Subject(s)
COVID-19 , Community-Acquired Infections , C-Reactive Protein/analysis , COVID-19/complications , Child , Humans , Oxygen , Respiratory Sounds , Retrospective Studies , SARS-CoV-2
7.
J Pediatr ; 248: 114-118, 2022 09.
Article in English | MEDLINE | ID: covidwho-1907353

ABSTRACT

The optimal severe acute respiratory syndrome coronavirus 2 vaccine strategy for patients with a history of multisystem inflammatory syndrome in children (MIS-C) is unclear. We performed an international survey (32 countries) and found substantial variations in vaccine policies. Respondents did not report relapses of MIS-C or other severe inflammatory side effects after severe acute respiratory syndrome coronavirus 2 vaccination in 273 patients with a history of MIS-C.


Subject(s)
COVID-19 , SARS-CoV-2 , COVID-19/complications , COVID-19/epidemiology , COVID-19/prevention & control , Child , Humans , Surveys and Questionnaires , Systemic Inflammatory Response Syndrome , Vaccination/adverse effects
8.
Pediatr Infect Dis J ; 40(11): 955-961, 2021 11 01.
Article in English | MEDLINE | ID: covidwho-1758891

ABSTRACT

BACKGROUND: We analyzed contagions of coronavirus disease 2019 inside school bubble groups in Catalonia, Spain, in the presence of strong nonpharmaceutical interventions from September to December 2020. More than 1 million students were organized in bubble groups and monitored and analyzed by the Health and the Educational departments. METHODS: We had access to 2 data sources, and both were employed for the analysis, one is the Catalan school surveillance system and the other of the educational department. As soon as a positive index case is detected by the health system, isolation is required for all members of the bubble group, in addition to a mandatory proactive systematic screening of each individual. All infected cases are reported. It permits the calculation of the average reproductive number (R*), corresponding to the average number of infected individuals per index case. RESULTS: We found that propagation inside of the bubble group was small. Among 75% index cases, there was no transmission to other members in the classroom, with an average R* across all ages inside the bubble of R* = 0.4. We found a significant age trend in the secondary attack rates, with the R* going from 0.2 in preschool to 0.6 in high school youth. CONCLUSIONS: The secondary attack rate depends on the school level and therefore on the age. Super-spreading events (outbreaks of 5 cases or more) in childhood were rare, only occurring in 2.5% of all infections triggered from a pediatric index case.


Subject(s)
COVID-19/epidemiology , COVID-19/virology , SARS-CoV-2 , Schools , Students , Adolescent , Age Factors , Algorithms , Child , Child, Preschool , Disease Outbreaks , Female , Humans , Male , Models, Statistical , Population Surveillance , Spain/epidemiology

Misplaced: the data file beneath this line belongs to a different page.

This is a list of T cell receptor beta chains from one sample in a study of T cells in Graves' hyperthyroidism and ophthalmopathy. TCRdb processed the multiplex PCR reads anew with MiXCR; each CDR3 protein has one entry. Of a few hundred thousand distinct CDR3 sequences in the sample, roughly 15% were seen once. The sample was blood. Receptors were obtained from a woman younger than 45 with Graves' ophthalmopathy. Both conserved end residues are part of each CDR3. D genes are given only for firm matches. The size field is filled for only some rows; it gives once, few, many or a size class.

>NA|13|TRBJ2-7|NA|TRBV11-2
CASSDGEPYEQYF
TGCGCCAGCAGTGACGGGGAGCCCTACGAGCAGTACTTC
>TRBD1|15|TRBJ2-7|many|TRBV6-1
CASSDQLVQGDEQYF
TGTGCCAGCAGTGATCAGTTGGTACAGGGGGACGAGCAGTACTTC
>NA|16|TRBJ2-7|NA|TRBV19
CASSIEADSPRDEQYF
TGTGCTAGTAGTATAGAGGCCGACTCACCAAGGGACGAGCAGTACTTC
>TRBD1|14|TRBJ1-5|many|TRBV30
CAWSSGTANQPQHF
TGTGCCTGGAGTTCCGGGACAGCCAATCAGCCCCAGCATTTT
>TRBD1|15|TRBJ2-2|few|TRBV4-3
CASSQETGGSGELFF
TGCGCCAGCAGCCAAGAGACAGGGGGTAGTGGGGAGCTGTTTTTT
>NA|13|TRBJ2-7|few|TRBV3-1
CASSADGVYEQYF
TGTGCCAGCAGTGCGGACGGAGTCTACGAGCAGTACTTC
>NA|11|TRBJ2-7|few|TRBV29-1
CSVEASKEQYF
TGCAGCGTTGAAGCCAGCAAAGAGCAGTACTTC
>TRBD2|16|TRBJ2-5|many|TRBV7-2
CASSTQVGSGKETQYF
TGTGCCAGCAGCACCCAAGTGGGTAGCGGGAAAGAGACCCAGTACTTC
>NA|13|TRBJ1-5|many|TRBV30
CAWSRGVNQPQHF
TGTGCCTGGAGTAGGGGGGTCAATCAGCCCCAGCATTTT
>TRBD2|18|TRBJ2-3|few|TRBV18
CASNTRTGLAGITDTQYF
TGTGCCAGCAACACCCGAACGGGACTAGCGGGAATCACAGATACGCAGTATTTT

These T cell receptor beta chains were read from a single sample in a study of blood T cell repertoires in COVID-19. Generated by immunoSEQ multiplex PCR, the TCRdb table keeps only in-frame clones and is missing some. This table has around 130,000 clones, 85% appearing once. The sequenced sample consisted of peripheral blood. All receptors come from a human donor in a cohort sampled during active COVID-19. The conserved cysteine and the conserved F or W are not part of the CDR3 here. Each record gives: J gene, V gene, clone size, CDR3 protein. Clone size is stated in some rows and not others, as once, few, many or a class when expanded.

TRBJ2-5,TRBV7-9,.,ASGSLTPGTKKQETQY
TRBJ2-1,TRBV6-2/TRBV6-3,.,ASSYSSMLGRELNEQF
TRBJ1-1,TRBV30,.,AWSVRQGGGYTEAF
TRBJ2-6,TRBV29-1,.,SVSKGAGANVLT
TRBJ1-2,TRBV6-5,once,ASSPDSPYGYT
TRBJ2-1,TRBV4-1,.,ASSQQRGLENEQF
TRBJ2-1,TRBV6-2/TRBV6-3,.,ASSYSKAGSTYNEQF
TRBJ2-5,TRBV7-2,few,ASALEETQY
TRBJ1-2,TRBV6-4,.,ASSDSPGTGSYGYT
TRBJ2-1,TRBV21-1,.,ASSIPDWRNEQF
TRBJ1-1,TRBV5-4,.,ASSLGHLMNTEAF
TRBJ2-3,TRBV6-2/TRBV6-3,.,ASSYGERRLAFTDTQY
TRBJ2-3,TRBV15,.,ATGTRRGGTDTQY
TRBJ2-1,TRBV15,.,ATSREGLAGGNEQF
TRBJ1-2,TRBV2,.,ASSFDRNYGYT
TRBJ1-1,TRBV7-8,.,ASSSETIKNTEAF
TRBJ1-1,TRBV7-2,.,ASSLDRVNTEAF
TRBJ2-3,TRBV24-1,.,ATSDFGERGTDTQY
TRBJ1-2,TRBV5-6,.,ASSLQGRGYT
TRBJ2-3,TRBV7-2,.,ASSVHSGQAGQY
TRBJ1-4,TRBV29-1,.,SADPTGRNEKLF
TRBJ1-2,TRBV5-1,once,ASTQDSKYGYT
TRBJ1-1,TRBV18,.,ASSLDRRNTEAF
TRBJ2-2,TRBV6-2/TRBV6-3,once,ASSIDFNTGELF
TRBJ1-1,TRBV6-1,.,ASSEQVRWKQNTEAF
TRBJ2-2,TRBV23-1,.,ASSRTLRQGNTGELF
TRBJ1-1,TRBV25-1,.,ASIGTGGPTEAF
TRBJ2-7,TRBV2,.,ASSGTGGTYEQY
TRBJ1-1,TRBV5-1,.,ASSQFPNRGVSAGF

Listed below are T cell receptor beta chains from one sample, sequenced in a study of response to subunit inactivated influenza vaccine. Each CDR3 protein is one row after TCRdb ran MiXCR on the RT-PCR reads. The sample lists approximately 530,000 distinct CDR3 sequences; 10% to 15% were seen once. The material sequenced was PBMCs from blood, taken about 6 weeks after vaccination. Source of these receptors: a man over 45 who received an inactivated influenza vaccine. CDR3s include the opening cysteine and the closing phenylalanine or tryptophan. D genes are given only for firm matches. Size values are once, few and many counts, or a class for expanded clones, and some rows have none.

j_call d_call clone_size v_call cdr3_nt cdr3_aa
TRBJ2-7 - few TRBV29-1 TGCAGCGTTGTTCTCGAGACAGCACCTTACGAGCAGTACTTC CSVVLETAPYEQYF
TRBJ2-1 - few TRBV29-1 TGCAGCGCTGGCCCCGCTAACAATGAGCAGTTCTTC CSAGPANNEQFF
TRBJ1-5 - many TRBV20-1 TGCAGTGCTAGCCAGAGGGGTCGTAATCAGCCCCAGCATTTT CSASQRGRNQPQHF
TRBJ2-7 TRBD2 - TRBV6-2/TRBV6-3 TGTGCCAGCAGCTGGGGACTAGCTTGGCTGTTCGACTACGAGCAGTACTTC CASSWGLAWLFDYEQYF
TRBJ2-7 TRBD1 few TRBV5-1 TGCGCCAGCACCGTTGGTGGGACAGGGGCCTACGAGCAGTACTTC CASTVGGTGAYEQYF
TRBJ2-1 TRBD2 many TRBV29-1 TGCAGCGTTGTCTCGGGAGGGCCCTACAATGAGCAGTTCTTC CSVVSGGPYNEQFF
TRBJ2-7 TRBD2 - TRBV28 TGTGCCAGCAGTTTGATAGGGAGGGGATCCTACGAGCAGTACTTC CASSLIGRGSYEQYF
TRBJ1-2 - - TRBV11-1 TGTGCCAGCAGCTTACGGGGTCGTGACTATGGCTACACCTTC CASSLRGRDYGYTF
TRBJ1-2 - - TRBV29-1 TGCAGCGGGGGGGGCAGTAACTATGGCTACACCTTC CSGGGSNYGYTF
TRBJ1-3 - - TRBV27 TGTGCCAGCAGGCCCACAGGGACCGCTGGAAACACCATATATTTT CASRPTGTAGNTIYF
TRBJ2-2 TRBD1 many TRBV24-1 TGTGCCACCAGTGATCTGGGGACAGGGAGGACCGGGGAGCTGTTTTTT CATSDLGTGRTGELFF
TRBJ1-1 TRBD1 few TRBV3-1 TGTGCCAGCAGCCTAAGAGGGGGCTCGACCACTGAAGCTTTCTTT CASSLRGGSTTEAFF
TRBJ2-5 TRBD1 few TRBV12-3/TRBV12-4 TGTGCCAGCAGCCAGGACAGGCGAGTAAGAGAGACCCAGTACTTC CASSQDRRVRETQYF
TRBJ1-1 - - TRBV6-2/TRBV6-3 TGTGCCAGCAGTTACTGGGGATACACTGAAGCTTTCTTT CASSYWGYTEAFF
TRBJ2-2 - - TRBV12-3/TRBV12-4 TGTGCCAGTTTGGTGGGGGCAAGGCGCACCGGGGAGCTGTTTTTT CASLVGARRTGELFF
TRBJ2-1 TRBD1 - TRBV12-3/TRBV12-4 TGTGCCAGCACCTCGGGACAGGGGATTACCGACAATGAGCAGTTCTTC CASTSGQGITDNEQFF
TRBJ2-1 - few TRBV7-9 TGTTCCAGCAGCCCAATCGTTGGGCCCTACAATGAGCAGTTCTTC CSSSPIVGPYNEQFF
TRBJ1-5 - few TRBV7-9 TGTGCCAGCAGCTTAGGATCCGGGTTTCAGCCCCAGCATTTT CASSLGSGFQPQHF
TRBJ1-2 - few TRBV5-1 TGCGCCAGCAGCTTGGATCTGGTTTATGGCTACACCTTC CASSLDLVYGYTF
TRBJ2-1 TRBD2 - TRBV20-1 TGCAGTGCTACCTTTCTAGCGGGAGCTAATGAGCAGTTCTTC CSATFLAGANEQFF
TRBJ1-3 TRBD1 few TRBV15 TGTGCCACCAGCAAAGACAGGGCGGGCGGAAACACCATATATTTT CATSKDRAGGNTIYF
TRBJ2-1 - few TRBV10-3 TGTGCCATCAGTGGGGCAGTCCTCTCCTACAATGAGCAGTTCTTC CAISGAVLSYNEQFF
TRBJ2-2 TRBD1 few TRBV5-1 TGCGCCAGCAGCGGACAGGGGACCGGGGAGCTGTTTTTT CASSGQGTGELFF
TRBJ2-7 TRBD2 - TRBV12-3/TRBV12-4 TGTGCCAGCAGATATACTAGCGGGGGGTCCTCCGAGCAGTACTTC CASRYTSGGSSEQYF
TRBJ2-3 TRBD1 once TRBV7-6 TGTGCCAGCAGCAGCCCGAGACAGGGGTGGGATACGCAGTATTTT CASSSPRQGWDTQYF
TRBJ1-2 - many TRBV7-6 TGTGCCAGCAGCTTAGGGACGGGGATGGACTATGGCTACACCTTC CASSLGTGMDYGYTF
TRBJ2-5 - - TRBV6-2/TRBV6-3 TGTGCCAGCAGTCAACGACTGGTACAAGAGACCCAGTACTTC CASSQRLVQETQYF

9.
Clin Infect Dis ; 74(4): 747-749, 2022 03 01.
Article in English | MEDLINE | ID: covidwho-1758693
10.
Anales de pediatria ; 2022.
Article in English | EuropePMC | ID: covidwho-1696070

ABSTRACT

Introduction Many antiviral agents, such as hydroxychloroquine, have been used to treat COVID-19, without being broadly accepted. QTc prolongation is a worrisome adverse effect, scarcely studied in pediatrics. Patients and methods Paediatric patients affected from COVID-19 who received antivirals were matched (1:2) with controls not infected nor exposed. Electrocardiograms were prospectively analyzed at baseline, during the first 72 h of treatment and after 72 h. Results Eleven (22.9%) out of 48 patients admitted due to COVID-19 (March–July 2020) received antiviral therapy. All had underlying diseases: congenital heart disease (4/11;36.4%) and immunosuppression (3/11;27.3%) stand out. 5/11 (45.5%) received treatment at baseline with a potential effect on QTc. There where no differences observed in the baseline QTc between cases and controls: 414.8 ms (49.2) vs 416.5 ms (29.4), (P = .716). Baseline long QT was observed in 2/11 cases and 2/22. Among cases, 10/11 (90.9%) received hydroxychloroquine, mainly associated with azithromycin (8/11;72.7%), 3 received lopinavir/ritonavir and one remdesivir. The median increase in QTc after 72 h under treatment was 28.9 ms [IQR 48.7] (P = .062). 4/11 (36.4%) patients had a long QTc at 72 h, resulting in 3 patients ≥500 ms;treatment was stopped in one (QTc 510 ms) but ventricular arrhythmias were not documented. Conclusions The use of antivirals caused an increase on the QTc interval after 72 h of treatment, being the QTc long in 36.3% of the patients, although no arrhythmic events were observed. The use of hydroxychloroquine and antivirals requires active QTc monitoring and it is recommended to discontinue treatment if QTc > 500 ms.

11.
An Pediatr (Engl Ed) ; 96(3): 213-220, 2022 Mar.
Article in English | MEDLINE | ID: covidwho-1693952

ABSTRACT